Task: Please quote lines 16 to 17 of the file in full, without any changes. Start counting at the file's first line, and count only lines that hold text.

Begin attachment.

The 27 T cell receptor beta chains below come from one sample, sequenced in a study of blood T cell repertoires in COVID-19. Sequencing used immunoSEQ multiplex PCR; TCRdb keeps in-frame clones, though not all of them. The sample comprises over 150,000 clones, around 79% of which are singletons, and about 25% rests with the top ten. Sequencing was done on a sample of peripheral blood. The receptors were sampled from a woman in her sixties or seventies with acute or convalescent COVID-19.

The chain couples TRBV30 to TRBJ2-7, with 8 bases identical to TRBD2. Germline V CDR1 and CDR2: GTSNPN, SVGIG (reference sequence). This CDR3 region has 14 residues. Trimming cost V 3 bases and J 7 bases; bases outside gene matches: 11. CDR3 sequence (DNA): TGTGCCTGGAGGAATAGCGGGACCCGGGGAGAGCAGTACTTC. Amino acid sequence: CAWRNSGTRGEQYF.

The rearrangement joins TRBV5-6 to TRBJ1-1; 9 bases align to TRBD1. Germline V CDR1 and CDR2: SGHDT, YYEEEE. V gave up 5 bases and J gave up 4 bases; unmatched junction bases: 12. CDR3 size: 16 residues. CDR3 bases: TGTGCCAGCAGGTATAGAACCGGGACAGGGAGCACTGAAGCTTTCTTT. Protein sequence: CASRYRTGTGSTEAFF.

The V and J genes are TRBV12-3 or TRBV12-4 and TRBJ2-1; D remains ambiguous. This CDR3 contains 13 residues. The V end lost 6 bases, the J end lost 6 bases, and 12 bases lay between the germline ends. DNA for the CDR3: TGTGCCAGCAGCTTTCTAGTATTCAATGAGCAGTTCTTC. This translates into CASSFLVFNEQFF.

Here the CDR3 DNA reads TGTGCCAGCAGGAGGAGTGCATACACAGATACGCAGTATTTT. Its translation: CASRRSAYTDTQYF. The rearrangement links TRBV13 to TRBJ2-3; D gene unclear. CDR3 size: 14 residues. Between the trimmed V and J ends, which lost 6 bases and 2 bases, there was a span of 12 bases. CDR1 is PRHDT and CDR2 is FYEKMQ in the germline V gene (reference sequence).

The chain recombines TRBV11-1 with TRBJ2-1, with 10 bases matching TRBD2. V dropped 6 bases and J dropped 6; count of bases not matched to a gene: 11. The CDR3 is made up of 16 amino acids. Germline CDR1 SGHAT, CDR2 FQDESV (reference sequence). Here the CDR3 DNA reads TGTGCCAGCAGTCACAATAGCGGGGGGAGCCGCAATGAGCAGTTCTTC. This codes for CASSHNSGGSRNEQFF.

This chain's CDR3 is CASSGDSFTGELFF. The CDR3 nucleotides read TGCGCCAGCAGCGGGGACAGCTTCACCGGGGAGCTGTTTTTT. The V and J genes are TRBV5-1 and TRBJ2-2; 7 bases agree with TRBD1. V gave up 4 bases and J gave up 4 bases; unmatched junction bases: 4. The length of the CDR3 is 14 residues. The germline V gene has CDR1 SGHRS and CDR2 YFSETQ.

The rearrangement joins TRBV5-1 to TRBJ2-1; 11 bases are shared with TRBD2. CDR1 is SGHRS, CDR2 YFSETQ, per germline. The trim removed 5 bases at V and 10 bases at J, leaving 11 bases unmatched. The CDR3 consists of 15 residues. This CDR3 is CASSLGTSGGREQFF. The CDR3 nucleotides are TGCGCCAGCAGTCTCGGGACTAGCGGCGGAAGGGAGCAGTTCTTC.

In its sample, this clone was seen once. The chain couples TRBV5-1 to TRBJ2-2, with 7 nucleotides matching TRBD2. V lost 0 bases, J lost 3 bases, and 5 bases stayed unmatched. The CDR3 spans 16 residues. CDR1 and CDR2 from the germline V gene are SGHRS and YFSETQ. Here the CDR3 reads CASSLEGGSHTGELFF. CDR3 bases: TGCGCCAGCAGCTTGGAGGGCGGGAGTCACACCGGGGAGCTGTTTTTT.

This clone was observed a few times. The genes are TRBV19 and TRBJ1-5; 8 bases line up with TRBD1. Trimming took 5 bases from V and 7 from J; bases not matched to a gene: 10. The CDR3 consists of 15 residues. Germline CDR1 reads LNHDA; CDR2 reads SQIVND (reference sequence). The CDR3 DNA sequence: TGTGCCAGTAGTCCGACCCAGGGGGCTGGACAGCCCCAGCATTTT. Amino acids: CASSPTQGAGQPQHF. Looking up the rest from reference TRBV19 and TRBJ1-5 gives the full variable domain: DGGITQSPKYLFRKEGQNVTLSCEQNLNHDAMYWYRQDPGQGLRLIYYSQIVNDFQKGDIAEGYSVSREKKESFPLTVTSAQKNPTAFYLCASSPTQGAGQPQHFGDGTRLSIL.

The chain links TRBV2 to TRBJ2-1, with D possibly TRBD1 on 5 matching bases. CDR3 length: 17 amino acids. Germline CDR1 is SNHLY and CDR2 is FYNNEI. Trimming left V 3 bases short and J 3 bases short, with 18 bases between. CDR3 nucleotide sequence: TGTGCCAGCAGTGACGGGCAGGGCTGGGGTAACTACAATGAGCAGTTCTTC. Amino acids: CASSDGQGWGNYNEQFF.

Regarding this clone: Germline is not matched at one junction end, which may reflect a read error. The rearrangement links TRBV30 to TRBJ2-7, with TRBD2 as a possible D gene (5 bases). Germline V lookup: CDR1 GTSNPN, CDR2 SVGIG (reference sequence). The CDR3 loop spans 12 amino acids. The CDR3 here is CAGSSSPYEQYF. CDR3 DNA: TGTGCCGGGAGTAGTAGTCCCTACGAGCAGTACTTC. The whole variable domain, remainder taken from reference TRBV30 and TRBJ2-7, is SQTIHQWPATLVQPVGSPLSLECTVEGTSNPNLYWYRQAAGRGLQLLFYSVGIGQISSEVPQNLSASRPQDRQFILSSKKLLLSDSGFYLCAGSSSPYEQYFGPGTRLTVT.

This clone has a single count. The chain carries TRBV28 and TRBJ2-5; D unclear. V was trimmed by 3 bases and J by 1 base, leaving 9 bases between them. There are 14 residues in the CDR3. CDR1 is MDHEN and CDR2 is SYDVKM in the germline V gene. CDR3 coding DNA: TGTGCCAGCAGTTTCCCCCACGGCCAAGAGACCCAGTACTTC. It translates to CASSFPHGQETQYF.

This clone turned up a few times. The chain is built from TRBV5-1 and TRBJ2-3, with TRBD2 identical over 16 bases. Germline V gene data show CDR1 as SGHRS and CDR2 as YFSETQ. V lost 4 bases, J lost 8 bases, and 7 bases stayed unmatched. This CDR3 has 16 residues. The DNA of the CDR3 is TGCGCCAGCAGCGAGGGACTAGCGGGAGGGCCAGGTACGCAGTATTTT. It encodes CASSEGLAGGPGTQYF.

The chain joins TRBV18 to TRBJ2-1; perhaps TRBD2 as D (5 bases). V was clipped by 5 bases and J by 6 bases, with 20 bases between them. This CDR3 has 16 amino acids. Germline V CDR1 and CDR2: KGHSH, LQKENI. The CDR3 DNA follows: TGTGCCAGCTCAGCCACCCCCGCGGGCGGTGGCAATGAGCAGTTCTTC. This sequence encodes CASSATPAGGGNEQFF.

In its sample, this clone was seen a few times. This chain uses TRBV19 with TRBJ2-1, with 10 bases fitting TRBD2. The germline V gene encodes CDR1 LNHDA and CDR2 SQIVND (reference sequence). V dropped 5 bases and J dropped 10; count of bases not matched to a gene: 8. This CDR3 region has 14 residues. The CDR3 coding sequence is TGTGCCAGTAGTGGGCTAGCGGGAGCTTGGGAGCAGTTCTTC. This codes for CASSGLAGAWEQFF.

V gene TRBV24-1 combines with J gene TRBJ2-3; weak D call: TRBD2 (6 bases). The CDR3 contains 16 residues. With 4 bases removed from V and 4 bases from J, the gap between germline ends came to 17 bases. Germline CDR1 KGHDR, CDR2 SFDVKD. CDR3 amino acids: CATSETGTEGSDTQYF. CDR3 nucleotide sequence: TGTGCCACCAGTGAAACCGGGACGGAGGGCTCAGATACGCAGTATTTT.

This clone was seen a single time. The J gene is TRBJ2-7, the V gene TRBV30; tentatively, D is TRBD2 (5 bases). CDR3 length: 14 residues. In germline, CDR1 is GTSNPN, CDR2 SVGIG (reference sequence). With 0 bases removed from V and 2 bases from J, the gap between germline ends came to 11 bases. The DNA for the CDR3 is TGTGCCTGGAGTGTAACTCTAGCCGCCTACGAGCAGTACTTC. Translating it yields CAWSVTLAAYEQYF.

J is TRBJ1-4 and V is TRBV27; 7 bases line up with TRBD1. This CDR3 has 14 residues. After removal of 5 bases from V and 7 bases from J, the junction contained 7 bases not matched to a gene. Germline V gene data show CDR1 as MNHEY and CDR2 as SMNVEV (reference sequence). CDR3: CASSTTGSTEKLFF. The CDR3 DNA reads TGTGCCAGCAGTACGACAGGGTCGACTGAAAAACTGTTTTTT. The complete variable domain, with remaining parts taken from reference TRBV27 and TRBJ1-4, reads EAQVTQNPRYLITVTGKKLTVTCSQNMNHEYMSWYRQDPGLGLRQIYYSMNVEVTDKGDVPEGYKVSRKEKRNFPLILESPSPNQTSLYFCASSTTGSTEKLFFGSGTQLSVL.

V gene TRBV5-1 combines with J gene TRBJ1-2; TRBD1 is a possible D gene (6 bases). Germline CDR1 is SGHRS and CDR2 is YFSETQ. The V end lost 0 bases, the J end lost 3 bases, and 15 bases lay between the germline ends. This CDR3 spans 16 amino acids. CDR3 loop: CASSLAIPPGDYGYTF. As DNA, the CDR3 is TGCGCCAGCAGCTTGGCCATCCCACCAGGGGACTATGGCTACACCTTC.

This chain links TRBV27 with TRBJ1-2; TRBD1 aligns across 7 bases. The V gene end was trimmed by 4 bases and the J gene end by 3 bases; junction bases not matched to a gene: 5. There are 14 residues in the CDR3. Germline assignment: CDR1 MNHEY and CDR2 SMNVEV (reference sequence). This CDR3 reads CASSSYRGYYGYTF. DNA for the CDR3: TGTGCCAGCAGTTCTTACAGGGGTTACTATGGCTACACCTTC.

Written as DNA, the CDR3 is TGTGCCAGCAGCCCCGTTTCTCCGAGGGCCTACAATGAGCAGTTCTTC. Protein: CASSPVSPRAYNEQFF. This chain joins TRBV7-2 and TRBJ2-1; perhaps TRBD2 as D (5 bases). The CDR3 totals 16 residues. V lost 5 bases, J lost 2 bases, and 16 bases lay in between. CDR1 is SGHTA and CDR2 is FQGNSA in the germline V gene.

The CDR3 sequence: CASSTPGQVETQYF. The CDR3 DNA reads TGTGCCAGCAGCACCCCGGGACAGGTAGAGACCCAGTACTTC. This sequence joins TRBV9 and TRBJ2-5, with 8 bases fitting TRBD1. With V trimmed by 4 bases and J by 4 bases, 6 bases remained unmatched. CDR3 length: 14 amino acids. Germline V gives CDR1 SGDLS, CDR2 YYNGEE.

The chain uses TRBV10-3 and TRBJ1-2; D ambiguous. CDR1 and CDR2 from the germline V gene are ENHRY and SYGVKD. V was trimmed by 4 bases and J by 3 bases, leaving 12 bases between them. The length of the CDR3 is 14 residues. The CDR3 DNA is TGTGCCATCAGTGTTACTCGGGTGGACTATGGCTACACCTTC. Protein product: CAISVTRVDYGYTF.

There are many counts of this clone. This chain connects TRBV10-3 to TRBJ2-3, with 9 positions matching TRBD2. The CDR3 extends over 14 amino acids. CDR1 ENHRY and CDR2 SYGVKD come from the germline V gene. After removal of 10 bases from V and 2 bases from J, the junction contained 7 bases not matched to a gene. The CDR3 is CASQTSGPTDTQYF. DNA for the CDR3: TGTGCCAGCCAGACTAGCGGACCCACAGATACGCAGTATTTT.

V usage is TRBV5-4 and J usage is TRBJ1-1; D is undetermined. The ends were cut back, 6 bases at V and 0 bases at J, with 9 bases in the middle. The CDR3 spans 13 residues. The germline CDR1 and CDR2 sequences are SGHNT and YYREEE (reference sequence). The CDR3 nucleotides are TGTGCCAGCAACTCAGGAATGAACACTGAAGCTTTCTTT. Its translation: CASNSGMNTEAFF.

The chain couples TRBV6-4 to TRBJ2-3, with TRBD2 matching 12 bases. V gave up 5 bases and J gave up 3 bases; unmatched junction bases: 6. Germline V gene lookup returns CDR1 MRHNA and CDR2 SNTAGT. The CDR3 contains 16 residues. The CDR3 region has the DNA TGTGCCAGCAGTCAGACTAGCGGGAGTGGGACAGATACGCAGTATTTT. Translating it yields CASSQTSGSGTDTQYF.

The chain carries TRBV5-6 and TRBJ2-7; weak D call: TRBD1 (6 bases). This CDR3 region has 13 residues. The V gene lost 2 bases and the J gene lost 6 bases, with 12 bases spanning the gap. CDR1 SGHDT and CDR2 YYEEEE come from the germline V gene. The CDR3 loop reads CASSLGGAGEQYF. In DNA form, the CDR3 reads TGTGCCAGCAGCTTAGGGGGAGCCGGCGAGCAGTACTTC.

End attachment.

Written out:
In its sample, this clone was seen a few times. This chain uses TRBV19 with TRBJ2-1, with 10 bases fitting TRBD2. The germline V gene encodes CDR1 LNHDA and CDR2 SQIVND (reference sequence). V dropped 5 bases and J dropped 10; count of bases not matched to a gene: 8. This CDR3 region has 14 residues. The CDR3 coding sequence is TGTGCCAGTAGTGGGCTAGCGGGAGCTTGGGAGCAGTTCTTC. This codes for CASSGLAGAWEQFF.

V gene TRBV24-1 combines with J gene TRBJ2-3; weak D call: TRBD2 (6 bases). The CDR3 contains 16 residues. With 4 bases removed from V and 4 bases from J, the gap between germline ends came to 17 bases. Germline CDR1 KGHDR, CDR2 SFDVKD. CDR3 amino acids: CATSETGTEGSDTQYF. CDR3 nucleotide sequence: TGTGCCACCAGTGAAACCGGGACGGAGGGCTCAGATACGCAGTATTTT.